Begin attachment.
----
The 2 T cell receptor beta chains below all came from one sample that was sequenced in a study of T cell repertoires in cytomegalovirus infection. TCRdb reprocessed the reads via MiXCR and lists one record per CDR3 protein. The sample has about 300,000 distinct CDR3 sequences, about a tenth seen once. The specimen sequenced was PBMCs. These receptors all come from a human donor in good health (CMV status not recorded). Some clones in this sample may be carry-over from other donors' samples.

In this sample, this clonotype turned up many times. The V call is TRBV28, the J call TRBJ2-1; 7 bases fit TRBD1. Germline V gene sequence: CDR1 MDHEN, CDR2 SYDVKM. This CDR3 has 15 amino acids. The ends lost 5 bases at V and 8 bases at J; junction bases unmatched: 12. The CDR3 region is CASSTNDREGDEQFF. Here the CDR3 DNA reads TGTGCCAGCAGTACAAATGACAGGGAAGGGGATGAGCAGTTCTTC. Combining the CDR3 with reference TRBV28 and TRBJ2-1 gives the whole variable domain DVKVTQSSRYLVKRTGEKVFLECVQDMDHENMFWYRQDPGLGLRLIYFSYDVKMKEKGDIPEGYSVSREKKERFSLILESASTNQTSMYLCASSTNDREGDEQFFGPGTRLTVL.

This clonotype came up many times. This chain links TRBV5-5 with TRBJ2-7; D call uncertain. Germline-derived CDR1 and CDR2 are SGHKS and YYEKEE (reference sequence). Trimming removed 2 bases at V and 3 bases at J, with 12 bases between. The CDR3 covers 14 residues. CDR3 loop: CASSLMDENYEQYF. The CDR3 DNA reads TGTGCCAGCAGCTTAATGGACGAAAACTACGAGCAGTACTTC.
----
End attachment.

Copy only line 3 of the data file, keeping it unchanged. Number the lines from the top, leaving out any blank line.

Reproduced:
This clonotype came up many times. This chain links TRBV5-5 with TRBJ2-7; D call uncertain. Germline-derived CDR1 and CDR2 are SGHKS and YYEKEE (reference sequence). Trimming removed 2 bases at V and 3 bases at J, with 12 bases between. The CDR3 covers 14 residues. CDR3 loop: CASSLMDENYEQYF. The CDR3 DNA reads TGTGCCAGCAGCTTAATGGACGAAAACTACGAGCAGTACTTC.